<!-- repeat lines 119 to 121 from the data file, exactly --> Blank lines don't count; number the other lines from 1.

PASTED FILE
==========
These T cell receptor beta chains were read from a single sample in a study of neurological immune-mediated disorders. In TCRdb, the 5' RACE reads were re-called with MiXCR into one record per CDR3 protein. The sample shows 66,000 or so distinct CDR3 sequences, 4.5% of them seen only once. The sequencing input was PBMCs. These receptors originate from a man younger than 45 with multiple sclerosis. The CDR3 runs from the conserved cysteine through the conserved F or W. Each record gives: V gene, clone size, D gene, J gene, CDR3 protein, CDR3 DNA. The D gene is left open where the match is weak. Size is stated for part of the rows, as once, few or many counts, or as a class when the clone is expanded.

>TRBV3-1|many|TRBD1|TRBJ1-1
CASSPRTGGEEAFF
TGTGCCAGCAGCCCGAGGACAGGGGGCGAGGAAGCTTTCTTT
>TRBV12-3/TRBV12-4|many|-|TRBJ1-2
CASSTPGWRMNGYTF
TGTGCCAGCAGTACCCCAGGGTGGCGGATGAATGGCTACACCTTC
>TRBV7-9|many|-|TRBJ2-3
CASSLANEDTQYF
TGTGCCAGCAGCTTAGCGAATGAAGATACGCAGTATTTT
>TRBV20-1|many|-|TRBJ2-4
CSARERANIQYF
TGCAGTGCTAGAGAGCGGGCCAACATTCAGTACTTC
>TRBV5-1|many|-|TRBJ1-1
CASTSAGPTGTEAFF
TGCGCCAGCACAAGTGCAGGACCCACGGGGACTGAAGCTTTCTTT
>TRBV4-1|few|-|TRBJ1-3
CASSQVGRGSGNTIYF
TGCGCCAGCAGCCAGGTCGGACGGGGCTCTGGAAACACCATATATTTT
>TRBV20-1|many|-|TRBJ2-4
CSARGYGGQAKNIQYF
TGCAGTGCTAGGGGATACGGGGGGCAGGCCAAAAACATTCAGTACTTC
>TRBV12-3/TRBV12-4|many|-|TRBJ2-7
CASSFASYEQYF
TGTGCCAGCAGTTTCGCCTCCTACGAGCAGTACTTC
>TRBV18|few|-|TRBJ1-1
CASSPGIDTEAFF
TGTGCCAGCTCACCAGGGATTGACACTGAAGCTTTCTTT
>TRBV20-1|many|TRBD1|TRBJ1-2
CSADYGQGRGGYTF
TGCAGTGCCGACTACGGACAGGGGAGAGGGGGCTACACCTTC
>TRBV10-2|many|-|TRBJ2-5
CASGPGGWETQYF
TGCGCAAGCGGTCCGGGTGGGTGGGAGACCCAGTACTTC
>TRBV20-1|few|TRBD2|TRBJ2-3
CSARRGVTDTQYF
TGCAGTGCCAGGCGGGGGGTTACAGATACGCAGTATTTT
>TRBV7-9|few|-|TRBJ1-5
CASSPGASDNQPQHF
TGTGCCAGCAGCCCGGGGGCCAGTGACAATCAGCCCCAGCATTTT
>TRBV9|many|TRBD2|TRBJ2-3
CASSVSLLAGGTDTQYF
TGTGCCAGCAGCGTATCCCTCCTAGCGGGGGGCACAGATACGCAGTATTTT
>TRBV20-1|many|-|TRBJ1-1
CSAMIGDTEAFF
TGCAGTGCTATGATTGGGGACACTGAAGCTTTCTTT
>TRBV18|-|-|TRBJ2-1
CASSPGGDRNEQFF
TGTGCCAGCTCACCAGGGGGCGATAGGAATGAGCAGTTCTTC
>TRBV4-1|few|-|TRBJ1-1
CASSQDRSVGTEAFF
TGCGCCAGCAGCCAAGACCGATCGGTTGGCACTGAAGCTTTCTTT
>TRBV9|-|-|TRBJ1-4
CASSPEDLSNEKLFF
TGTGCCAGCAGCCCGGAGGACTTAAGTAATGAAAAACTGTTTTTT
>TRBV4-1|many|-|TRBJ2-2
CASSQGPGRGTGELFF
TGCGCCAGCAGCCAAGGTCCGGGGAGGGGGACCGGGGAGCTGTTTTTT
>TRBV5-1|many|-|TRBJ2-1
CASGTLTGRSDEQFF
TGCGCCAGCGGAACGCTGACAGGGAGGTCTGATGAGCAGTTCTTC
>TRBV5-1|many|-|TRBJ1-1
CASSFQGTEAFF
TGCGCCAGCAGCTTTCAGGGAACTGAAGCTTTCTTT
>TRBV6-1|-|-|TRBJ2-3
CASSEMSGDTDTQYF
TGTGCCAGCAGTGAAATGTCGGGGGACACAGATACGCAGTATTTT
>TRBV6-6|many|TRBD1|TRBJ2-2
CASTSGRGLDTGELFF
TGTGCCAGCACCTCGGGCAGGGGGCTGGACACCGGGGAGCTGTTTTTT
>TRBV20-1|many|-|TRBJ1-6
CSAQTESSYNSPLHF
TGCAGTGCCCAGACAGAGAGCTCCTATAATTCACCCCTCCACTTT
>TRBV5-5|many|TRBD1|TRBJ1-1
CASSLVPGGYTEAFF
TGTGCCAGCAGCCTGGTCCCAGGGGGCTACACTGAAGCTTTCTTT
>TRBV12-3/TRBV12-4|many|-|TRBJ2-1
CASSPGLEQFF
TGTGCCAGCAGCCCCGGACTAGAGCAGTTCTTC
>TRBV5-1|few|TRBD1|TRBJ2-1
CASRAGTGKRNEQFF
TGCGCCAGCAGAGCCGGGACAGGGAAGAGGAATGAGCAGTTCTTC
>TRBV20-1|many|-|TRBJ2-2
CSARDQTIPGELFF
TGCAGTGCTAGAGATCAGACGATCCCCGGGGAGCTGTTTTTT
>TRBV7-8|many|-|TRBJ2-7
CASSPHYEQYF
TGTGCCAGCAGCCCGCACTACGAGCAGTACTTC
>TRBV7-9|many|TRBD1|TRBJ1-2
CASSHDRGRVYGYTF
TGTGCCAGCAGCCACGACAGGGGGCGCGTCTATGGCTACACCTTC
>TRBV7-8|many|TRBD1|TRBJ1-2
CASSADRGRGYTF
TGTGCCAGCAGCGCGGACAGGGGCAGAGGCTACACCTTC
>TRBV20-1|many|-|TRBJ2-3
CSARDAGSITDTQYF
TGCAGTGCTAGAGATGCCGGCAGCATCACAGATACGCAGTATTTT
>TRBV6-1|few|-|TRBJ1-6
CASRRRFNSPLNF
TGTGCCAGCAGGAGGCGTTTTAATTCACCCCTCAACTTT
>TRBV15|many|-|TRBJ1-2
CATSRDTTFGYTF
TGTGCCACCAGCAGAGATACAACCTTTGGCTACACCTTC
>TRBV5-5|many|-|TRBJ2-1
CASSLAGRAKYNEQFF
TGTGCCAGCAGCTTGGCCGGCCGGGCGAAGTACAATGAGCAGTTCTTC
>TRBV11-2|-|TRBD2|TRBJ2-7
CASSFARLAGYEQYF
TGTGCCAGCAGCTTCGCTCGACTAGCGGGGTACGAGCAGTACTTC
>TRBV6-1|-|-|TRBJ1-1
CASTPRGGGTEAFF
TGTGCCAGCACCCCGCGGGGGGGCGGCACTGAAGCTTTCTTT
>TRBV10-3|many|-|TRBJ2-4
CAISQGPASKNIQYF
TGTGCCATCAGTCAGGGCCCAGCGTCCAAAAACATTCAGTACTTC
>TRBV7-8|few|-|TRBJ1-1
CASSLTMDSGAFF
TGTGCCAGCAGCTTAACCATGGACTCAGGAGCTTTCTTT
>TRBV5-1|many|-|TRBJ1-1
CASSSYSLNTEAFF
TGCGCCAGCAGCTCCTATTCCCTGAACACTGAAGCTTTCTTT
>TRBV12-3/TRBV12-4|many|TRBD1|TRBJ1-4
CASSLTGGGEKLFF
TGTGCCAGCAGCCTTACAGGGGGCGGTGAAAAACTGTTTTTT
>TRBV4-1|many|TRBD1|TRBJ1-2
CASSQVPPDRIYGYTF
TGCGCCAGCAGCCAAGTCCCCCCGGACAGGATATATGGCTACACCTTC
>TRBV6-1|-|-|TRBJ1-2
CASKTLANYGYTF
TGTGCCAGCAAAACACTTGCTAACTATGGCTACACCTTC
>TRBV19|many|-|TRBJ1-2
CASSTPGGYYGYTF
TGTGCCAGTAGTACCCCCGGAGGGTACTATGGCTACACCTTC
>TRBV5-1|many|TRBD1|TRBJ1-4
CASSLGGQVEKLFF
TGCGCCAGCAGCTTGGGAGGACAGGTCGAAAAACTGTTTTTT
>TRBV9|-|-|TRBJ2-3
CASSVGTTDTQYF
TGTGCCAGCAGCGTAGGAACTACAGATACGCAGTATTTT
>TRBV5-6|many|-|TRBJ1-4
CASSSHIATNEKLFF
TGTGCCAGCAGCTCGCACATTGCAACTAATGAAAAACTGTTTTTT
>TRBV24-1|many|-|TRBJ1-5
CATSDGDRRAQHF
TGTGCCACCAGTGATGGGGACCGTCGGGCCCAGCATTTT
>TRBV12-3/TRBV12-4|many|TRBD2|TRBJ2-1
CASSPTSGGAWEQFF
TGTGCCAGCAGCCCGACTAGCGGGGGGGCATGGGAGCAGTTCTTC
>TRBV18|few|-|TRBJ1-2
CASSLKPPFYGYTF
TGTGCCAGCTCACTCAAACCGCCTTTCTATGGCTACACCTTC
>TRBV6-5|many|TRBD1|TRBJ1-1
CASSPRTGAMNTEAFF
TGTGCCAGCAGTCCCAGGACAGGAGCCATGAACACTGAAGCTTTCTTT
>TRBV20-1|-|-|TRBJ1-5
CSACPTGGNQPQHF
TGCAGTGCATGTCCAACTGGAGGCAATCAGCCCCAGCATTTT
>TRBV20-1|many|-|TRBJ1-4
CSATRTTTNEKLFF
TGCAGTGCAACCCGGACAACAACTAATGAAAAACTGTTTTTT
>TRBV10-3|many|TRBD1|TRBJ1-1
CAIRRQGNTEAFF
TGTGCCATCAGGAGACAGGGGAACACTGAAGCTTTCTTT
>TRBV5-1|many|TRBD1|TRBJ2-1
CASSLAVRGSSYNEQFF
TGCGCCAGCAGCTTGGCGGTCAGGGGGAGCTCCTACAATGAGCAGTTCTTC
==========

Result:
>TRBV5-1|many|-|TRBJ1-1
CASSSYSLNTEAFF
TGCGCCAGCAGCTCCTATTCCCTGAACACTGAAGCTTTCTTT